Serrari Group

In a significant move to combat years of escalating inflation, Turkey’s central bank, led by former Wall Street banker Hafize Gaye Erkan, has implemented a bold 250-basis-point increase, pushing the key interest rate to 42.5%. This strategic decision comes on the heels of an intensive seven-month tightening cycle, totaling a substantial 3,400 basis points.

Anticipation of this adjustment was widespread among analysts, who now ponder the possibility of an additional rate hike despite last month’s indication from the central bank about the imminent conclusion of current tightening measures.

The central bank, in an official statement, emphasized its commitment to swiftly conclude the ongoing tightening cycle while maintaining monetary tightness for sustained price stability. This decision has stabilized the Turkish lira and placed real rates in positive territory, aligning with end-2024 inflation expectations.

The market consensus, as mirrored in a recent Reuters poll, accurately predicted the rate hike to 42.5%. Future forecasts suggest a cautious continuation of policy tightening in early 2024, followed by a potential easing in the latter half of the year.

Projections for inflation indicate a peak at 70-75% in May, with the central bank aiming to bring it down to approximately 36% by the end of the following year through the ongoing effects of tightening.

Selva Demiralp, a professor at Istanbul’s Koc University and a former Federal Reserve economist, stressed the importance of sustained tightening. Demiralp noted, “While we can estimate the central bank’s reaction function, predicting President Erdogan’s response to monetary policy introduces an additional layer of uncertainty.”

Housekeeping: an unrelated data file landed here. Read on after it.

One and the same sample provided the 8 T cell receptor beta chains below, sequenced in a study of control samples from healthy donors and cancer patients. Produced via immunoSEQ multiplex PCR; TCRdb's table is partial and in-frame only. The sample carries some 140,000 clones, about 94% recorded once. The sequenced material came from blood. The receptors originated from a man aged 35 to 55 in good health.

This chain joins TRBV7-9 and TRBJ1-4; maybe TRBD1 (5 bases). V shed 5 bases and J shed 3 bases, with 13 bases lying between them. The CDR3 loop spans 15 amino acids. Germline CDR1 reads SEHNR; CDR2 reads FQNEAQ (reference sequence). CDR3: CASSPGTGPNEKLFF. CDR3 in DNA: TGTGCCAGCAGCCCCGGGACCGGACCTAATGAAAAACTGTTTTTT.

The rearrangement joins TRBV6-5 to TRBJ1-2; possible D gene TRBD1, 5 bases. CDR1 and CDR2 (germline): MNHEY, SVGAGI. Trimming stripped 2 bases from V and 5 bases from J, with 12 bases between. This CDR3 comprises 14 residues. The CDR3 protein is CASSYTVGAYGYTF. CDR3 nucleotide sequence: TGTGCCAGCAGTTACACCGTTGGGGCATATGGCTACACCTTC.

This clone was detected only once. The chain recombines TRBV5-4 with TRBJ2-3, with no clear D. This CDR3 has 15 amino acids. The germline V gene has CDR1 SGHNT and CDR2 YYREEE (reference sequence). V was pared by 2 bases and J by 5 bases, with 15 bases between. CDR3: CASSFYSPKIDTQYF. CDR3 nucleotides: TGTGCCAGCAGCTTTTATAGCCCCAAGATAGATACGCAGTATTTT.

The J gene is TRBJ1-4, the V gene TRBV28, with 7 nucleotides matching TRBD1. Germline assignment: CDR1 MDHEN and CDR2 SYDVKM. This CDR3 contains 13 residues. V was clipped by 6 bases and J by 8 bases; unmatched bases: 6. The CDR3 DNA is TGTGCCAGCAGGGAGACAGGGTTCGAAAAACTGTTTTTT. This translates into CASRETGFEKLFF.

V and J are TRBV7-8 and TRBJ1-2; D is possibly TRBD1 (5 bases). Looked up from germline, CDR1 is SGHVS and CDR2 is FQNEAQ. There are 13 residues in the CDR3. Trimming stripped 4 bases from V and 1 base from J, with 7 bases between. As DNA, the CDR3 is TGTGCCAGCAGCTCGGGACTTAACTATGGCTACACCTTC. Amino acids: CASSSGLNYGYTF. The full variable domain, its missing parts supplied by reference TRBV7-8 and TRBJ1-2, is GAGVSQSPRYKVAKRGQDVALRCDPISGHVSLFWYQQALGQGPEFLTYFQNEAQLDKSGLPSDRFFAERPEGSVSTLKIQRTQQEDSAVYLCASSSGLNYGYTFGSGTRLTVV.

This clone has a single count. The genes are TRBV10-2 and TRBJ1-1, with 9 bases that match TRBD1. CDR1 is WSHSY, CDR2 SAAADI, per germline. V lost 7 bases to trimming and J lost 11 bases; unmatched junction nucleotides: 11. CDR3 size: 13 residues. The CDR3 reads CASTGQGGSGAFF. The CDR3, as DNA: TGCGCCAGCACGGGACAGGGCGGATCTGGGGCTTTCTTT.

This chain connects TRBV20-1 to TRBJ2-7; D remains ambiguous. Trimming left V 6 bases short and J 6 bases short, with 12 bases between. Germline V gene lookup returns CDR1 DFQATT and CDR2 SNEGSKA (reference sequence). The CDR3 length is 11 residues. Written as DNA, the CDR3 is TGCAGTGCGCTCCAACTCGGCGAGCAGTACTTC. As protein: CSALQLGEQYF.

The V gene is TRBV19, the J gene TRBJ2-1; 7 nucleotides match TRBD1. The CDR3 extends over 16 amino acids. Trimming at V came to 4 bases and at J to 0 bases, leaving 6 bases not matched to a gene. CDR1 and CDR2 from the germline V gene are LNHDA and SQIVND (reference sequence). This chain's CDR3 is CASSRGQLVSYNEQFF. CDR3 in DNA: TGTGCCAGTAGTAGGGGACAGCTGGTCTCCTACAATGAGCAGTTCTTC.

Despite President Erdogan’s historical inclination towards rate cuts, he currently supports the prevailing policy. However, skepticism arises given Erdogan’s track record of dismissing central bank chiefs, casting doubt on Erkan’s ability to maintain course.

Confidence in the central bank’s leadership is evidenced by the recent drop in Turkey’s five-year credit default swaps, measuring default risk. From nearly 700 in May, they have now dipped below 300, with JPMorgan suggesting the potential for Turkey to issue record debt in 2024.

Nicholas Farr at Capital Economics remains cautious, predicting a further 250-point hike in January. He emphasizes, “Policymakers must commit to prolonged high-interest rates to effectively bring inflation down to single digits.”

This strategic policy shift not only addresses inflation but also aims to rectify chronic trade deficits, rebuild depleted foreign currency reserves, and attract foreign investors after a protracted exodus. However, the higher borrowing costs present challenges for Turkish citizens, complicating efforts to manage a cost-of-living crisis that has persisted over the past two years.

Photo credit: MindStorm-inc via
By: Montel Kamau
Serrari Financial Analyst
21st December, 2023

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